Protein is linked to lung cancer development

October 22, 2009 by Anne Trafton
Left: Tumors are visible in the lungs of a mouse in which the NF-kappaB protein is not inhibited. Right: In the lungs of a mouse in which NF-kappaB is inhibited, tumor growth is significantly slowed. Images were taken at the Koch Institute Microscopy and Imaging Core Facility. Images: Etienne Meylan, courtesy Nature

( -- A protein that normally helps defend cells from infection can play a critical role in the development of lung cancer, according to MIT cancer biologists.

Their findings suggest that the protein, NF-kappaB, could be a promising target for new drugs against lung cancer, which kills more than one million people each year.

NF-kappaB is a transcription factor protein that is normally activated when a cell is under attack from a virus or bacterium. Previous studies have suggested that constant activation of NF-kappaB enhances survival of cells.

In the new study, reported in the Oct. 22 issue of Nature, the MIT team found that a particular pair of genetic circumstances is required to activate NF-kappaB in mouse lung tumors: expression of the cancer gene ras, and loss of the tumor suppressor . They also showed that inhibition of NF-kappaB in mice with that genetic profile can slow .

In human patients, the ras gene is active in 30 percent of patients, and p53 is lost in about 50 percent of tumors, meaning that about 15 percent overall have this combination. Drugs that inhibit NF-kappaB could potentially help treat such tumors, says Etienne Meylan, lead author of the paper and a postdoctoral associate in the laboratory of Tyler Jacks, director of the David H. Koch Institute for Integrative Cancer Research at MIT.

The researchers found that when they inhibited NF-kappaB in lung tumors of mice with this genetic profile, tumor growth slowed dramatically. During the three-week period following NF-kappaB inhibition, tumors in treated mice grew, on average, half as much as tumors in untreated mice. In some treated mice, tumors shrank.

Cancer biologists have been pursuing possible treatments based on NF-kappaB inhibition over the past decade or so, but during the past few years, a handful of studies have shown that inhibiting NF-kappaB can have adverse side effects. Because of that, "some people began to re-evaluate the potential of NF-kappaB as a target," says cancer researcher Sankar Ghosh of Columbia University Medical Center, who was not involved in the research. However, he says the new findings should jump start new efforts to target NF-kappaB in tumors with this specific genetic profile. "This paper shows the effects in such a dramatic and striking way, I think it will re-energize people who are interested in NF-kappaB as a potential target," says Ghosh.

The mouse model used in this study could be useful in those efforts, says Meylan. Additionally, "we could use this model to find better compounds — those that are more selective or more powerful," he says.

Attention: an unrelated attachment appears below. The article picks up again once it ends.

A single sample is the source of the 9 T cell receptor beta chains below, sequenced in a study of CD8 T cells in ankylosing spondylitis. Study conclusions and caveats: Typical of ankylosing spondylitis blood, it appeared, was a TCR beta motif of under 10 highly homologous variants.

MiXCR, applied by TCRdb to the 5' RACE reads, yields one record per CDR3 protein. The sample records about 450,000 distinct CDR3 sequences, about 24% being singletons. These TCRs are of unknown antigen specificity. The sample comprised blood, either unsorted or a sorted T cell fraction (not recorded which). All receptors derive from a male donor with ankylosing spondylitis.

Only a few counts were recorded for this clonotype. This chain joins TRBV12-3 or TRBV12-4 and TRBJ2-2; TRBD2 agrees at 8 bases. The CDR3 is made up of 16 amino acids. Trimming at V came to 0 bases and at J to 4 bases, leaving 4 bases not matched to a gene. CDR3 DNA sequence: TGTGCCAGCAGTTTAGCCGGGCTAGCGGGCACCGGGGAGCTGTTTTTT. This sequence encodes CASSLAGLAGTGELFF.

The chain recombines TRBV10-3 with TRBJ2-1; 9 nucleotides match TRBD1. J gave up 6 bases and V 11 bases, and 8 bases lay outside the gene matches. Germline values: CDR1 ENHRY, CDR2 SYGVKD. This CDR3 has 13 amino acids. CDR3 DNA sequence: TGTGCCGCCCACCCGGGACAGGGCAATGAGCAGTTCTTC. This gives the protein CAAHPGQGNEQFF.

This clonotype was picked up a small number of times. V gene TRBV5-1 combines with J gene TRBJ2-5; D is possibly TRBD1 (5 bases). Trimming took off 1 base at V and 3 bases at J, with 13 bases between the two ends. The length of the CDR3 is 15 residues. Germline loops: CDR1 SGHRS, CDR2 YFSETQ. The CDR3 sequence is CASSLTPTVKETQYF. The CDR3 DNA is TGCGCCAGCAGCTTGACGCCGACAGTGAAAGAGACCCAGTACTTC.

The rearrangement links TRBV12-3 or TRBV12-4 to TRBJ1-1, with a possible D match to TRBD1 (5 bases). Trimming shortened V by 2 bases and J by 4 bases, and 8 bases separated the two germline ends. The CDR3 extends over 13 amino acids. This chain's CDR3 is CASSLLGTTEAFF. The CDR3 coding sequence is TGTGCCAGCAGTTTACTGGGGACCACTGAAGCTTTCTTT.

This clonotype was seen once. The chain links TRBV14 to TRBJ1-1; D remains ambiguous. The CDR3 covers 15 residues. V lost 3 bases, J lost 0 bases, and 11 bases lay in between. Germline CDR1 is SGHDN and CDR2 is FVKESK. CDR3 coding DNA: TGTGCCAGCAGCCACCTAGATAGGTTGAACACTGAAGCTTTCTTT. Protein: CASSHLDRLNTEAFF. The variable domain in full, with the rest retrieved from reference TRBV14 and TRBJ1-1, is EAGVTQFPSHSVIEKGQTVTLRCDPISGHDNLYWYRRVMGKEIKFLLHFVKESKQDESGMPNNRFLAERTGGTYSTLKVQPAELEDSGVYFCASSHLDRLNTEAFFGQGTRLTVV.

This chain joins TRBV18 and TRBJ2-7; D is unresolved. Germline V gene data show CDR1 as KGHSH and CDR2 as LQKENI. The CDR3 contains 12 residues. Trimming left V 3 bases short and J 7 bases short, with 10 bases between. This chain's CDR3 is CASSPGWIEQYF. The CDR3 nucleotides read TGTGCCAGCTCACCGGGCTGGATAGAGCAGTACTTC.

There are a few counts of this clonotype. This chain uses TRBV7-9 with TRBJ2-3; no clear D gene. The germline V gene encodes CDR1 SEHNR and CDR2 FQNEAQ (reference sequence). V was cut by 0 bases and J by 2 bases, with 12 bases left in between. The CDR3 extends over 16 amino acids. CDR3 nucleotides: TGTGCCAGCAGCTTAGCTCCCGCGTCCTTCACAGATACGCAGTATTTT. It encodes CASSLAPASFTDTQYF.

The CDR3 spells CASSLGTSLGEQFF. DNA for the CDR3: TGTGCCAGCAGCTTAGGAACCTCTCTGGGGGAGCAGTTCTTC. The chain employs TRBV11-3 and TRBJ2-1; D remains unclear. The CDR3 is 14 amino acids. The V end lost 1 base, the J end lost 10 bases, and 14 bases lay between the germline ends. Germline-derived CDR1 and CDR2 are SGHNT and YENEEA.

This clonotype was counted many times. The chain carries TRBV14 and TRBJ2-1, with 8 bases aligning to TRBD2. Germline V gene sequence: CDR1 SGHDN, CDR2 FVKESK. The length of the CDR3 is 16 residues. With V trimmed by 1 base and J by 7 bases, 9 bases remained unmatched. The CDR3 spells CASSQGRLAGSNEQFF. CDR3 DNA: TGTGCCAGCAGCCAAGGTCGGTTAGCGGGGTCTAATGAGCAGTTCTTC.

Provided by Massachusetts Institute of Technology (news : web)

Related Stories

Recommended for you

Researchers identify gene variants linked to a high-risk children's cancer

September 25, 2017
Pediatric researchers investigating the childhood cancer neuroblastoma have identified common gene variants that raise the risk of an aggressive form of that disease. The discovery may assist doctors in better diagnosing ...

Prostaglandin E1 inhibits leukemia stem cells

September 25, 2017
Two drugs, already approved for safe use in people, may be able to improve therapy for chronic myeloid leukemia (CML), a blood cancer that affects myeloid cells, according to results from a University of Iowa study in mice.

MRI contrast agent locates and distinguishes aggressive from slow-growing breast cancer

September 25, 2017
A new magnetic resonance imaging (MRI) contrast agent being tested by researchers at Case Western Reserve University not only pinpoints breast cancers at early stages but differentiates between aggressive and slow-growing ...

Cancer vaccines need to target T cells that can persist in the long fight against cancer

September 25, 2017
Cancer vaccines may need to better target T cells that can hold up to the long fight against cancer, scientists report.

Lung cancer treatment could be having negative health effect on hearts

September 25, 2017
Radiotherapy treatment for lung cancer could have a negative effect on the health of your heart new research has found.

Alternative splicing, an important mechanism for cancer

September 22, 2017
Cancer, which is one of the leading causes of death worldwide, arises from the disruption of essential mechanisms of the normal cell life cycle, such as replication control, DNA repair and cell death. Thanks to the advances ...


Please sign in to add a comment. Registration is free, and takes less than a minute. Read more

Click here to reset your password.
Sign in to get notified via email when new comments are made.